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Re: st: finite mixture models with the EM algorithm

From   László Sándor <>
Subject   Re: st: finite mixture models with the EM algorithm
Date   Fri, 18 Sep 2009 20:30:00 -0400

Thank you all very much for all these comments. Needless to say, I'm
learning a lot.

On my specific model: it might easily be the case that this is the
wrong approach. But in particular, the models that converged (with
-fmm-) had mean mixing probabilities around 50-70% for one of the

In the meantime, we realized that it might make much more sense to
frame our data as a latent class problem. Not simply because that is a
generalization of mixture models, but because we actually have
identifiers on the units that must have determined which model applies
to a given individual observation.

In the specific setting, some intermediaries were trained to implement
our experimental treatment, and we have serious doubts that many did
not comply. But then whole clusters are non-compliers, so mixing is
not on the observation level. I hope it means that we need a latent
class model and I can estimate one using, say, -gllamm-. It would be
nice to still have some power: with -fmm-, we had surprisingly large
standard errors even in a sample of more than 30,000. We had cca. 1500
clusters though.

Thank you again,


On Thu, Sep 17, 2009 at 6:02 PM, Verkuilen, Jay <> wrote:
> As I recall, EM is really good when you're quite far away from the solution but is not so good near it, and thus it is very useful for getting a decent solution to refine with Newton. But nothing is going to be all that great when you have a multimodal likelihood, which is why "protect" optimizations and multi-starts, going all the way to simulated annealing and other such methods are good ideas. Even in the comparatively benign world of SEM doing protect optimizations (which Stata does for you upon request in the exploratory factor analysis program -factor-) is a really good idea, and something many programs don't enable.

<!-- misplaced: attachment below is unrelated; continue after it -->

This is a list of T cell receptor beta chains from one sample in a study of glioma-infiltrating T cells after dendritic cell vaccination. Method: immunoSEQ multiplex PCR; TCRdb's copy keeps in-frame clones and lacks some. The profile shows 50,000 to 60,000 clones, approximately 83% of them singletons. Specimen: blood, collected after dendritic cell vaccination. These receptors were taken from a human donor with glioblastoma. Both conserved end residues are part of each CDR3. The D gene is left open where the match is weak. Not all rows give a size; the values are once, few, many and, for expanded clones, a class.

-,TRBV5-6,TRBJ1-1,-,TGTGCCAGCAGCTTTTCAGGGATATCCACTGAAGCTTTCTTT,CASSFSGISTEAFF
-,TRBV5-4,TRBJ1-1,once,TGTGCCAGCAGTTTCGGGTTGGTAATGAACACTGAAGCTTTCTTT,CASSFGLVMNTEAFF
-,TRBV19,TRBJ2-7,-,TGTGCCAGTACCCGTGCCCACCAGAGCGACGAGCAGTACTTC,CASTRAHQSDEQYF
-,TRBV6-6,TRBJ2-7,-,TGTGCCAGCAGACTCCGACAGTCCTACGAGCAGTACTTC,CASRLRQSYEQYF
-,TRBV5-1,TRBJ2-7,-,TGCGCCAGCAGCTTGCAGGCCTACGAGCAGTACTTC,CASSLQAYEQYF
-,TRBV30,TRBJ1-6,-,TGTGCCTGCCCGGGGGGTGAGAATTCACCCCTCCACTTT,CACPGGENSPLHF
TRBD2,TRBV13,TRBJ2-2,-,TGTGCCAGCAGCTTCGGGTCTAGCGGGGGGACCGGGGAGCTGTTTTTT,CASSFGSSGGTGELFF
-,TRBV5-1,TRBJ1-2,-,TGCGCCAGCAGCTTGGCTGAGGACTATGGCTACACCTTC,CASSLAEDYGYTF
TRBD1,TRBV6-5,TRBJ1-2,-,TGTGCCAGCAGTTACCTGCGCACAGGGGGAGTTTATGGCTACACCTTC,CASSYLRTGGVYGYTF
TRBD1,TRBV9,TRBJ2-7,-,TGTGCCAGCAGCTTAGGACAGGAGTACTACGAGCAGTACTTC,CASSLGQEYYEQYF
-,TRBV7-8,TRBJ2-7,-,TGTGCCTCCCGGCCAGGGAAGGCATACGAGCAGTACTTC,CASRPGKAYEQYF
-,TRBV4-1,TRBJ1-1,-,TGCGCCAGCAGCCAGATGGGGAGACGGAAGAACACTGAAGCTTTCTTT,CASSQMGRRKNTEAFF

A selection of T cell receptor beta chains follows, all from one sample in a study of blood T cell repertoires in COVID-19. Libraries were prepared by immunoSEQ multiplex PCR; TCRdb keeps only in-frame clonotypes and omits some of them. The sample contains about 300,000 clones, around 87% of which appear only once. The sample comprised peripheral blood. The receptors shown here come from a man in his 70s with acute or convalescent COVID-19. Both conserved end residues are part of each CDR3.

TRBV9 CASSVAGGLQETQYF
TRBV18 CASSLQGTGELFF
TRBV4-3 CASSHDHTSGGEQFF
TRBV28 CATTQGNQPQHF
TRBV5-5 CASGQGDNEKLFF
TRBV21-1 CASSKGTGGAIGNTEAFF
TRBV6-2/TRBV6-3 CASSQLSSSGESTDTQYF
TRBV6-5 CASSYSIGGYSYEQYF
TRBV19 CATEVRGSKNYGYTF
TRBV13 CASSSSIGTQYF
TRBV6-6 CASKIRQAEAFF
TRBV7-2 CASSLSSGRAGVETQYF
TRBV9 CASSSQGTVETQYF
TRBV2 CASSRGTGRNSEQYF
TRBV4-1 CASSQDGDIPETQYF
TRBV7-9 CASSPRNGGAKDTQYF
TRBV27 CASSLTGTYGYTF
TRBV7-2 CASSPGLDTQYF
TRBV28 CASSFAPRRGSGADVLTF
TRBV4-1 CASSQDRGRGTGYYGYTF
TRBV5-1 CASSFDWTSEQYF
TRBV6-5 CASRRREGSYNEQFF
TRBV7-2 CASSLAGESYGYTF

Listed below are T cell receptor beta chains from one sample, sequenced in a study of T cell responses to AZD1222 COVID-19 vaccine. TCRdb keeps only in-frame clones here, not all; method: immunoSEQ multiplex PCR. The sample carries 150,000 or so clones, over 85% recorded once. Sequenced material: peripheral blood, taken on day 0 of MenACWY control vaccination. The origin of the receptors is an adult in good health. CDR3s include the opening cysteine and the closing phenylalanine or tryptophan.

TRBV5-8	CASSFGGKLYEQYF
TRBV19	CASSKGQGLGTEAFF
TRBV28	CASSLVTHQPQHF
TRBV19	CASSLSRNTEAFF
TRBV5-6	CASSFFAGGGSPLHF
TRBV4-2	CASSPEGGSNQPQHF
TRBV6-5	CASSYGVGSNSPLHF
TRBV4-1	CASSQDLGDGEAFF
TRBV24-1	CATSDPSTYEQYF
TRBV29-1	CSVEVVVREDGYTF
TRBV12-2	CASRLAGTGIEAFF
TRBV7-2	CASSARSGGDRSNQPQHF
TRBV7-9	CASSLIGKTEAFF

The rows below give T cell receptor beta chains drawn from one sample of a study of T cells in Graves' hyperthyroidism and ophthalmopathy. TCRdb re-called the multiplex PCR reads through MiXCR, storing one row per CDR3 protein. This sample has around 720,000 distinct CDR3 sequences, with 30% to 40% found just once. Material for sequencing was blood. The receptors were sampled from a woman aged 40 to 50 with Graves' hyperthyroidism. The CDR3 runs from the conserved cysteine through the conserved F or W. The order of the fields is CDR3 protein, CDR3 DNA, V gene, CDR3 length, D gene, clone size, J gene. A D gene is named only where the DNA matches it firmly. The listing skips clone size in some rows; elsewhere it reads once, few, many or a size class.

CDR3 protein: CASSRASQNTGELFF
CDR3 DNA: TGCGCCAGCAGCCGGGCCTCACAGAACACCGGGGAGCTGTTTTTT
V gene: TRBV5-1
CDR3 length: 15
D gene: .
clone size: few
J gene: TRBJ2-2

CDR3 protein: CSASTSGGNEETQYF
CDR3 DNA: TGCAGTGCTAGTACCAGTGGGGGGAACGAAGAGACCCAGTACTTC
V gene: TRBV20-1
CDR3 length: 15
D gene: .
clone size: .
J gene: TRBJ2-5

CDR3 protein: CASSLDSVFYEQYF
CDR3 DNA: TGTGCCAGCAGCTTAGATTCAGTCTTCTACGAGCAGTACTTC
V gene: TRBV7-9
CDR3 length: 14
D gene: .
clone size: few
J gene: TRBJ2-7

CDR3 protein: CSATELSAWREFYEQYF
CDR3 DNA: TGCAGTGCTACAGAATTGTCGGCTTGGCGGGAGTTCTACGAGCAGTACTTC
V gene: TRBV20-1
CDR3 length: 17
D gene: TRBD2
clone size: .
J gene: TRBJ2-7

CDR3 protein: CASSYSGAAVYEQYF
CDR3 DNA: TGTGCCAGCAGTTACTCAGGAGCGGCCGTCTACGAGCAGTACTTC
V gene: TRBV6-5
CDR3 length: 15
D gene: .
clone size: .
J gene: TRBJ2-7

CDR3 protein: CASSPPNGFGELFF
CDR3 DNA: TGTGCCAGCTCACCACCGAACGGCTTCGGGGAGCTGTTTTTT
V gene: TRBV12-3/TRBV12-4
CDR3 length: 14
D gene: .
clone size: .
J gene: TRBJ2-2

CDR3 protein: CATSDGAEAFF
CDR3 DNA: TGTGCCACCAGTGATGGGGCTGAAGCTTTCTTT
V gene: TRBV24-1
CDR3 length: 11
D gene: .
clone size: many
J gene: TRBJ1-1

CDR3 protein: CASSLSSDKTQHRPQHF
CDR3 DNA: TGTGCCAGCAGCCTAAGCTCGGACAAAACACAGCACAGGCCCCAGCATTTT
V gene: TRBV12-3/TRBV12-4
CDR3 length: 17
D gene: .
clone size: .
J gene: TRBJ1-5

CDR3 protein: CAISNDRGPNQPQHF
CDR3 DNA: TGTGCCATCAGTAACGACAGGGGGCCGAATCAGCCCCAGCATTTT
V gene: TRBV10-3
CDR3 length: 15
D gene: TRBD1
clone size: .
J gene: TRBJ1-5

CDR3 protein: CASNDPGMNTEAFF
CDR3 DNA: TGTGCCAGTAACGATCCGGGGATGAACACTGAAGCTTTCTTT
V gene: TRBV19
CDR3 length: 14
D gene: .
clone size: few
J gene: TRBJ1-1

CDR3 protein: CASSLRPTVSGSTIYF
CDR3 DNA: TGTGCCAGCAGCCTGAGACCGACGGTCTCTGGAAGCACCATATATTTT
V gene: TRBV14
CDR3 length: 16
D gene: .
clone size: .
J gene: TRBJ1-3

> Partha Deb already indicated that big problems with -fmm- (and indeed other latent variable procedures) are most likely to happen when you have a poor model. Example: I know on some data I use for class to illustrate a factor analysis (and hence has been analyzed A LOT, both by me and dozens of students) there is a valid solution that's a local optimum while what I believe the global optimum to be is a boundary solution with a variance = 0. This model is mis-specified because it asks for an extra factor and so it's where trouble is likely. I found it by using something like 1000 random protect optimizations. Stata usually finds the interior point but every once in a while....
> I'd say that one area where there's been a lot of attention to this issue is in the multidimensional scaling world, because the objective functions in nonmetric MDS are wretched and plagued by local optima. The book by Patrick Groenen and Ingwer Borg (Modern Multidimensional Scaling, 2nd Edition, Springer, 2005) has a lot of discussion of this issue. I believe what they recommend is to try many different random configurations for a relatively small number of iterations (cheap to compute) and refine from the more promising locations.
> Jay
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